The doctors join AbbVie, Genentech and Amgen in calling for new non-proprietary names for biosimilars, in what is shaping up to be a vicious fight that pits pharmacists, retirees and GPhA against them.
In their letter to FDA commissioner Margaret Hamburg, the physicians note that “even the same brand of medicine made by the same manufacturer, let alone similar medicines made by different manufacturers, may cause different reactions among patients with the same medical diagnoses and similar physical characteristics.”
In arguing for the separate names, the physicians say that distinct nonproprietary names will help to alert physicians that each product, while safe and effective, “may differ slightly.” EU member states previously said such caution may undermine the trust that physicians have in prescribing biosimilars.
“Rather than deter physicians from prescribing these products, we believe that allowing physicians to know the exact product that they are prescribing will increase confidence, thus encouraging more robust utilization of biosimilars than may develop without this transparency,” the physicians say, noting that a recent survey of physicians who prescribe biologics and biosimilars in Europe indicated that 61% of the respondents believed that if two products shared an International Nonproprietary Name (INN), they were approved for all of the same indications.
“This is not necessarily the case and a misunderstanding can be potentially dangerous,” the physicians say.
Distinguishable names also “will help prevent inappropriate pooling of adverse events by clearly identifying which product a patient was prescribed,” according to the physicians, some of whom belong to organizations, such as the Alliance for Patient Access, which have associate members that include Big Pharma and biotech companies.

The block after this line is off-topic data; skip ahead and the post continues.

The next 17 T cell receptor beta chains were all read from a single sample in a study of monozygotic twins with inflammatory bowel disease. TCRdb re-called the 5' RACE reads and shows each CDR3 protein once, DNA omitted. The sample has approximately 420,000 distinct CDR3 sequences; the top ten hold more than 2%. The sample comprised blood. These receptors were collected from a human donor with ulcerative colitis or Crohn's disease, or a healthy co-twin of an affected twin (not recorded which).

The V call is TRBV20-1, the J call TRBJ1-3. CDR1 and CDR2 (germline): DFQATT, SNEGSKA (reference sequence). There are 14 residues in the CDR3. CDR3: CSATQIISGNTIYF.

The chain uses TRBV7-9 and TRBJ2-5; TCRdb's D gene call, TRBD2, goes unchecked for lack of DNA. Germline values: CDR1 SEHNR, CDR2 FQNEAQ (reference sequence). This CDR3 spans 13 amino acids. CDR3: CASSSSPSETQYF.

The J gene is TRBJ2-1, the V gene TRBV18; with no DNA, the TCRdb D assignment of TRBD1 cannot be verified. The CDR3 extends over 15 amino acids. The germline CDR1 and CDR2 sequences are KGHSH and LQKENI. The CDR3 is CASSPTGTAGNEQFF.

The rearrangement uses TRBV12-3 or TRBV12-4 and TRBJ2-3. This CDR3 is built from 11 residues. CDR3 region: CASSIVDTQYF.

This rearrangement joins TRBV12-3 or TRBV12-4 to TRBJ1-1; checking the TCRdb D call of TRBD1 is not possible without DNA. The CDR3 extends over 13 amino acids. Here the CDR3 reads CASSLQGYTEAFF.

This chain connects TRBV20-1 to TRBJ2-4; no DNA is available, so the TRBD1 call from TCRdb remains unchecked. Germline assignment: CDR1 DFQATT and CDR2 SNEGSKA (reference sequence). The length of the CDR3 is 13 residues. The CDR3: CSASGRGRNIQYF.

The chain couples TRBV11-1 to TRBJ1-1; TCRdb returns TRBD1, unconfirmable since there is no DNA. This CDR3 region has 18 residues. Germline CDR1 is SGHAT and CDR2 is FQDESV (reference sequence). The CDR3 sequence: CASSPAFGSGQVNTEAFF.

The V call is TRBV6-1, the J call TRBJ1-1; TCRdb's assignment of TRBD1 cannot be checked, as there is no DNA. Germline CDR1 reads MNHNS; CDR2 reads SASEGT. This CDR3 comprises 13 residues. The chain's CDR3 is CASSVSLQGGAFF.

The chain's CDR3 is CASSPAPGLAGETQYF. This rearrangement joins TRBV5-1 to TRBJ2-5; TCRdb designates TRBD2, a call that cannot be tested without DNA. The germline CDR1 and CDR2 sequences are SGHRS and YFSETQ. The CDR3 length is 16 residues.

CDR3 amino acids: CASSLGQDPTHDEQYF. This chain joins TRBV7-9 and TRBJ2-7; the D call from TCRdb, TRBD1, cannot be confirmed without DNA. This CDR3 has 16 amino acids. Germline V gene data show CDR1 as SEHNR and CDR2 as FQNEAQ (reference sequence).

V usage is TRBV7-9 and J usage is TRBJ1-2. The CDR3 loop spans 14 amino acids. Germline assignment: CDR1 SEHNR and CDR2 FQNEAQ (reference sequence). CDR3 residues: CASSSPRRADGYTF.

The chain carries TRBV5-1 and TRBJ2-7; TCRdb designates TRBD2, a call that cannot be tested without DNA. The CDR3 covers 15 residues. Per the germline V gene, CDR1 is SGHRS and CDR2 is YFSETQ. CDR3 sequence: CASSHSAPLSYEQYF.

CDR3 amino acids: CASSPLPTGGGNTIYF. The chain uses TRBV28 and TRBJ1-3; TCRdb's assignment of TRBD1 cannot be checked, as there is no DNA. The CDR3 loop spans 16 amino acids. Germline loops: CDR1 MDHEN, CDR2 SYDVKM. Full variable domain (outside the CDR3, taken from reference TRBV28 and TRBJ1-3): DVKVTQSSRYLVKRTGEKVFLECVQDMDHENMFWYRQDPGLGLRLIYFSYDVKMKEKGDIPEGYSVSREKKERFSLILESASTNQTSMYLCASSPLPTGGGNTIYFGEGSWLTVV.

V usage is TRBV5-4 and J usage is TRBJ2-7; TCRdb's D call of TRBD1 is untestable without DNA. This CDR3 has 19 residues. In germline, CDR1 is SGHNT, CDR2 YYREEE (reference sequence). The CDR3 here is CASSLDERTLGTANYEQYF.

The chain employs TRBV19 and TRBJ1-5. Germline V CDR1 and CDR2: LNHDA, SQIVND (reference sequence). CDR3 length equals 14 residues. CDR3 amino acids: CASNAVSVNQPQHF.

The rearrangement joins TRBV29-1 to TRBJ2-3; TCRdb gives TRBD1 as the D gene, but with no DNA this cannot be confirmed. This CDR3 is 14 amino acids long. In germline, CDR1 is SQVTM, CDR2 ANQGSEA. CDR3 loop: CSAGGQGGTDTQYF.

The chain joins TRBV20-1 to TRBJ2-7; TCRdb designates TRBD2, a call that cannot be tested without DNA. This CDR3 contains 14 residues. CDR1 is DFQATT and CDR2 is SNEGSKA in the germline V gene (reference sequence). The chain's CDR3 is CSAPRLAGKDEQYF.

Although National Drug Code (NDC) numbers can identify the manufacturer of a given medication or biosimilar, “this information is not readily available to the treating physician. It is critical with medicinal molecules of this size and complexity, and with such potential for immunogenicity, that prescribers and the FDA have the ability to quickly and clearly trace the cause of any adverse reaction and—where a product-specific problem is identified—to alert other prescribers, pharmacists and patients using that product.”
And Biopharma-Reporter will be delving deeper into the issues affecting biosimilars with a free virtual event on September 26. Join four industry experts as they discuss the development, manufacture and sale of such products in a 60 minute seminar hosted by our Editor-in-Chief Gareth Macdonald. Click here for more details...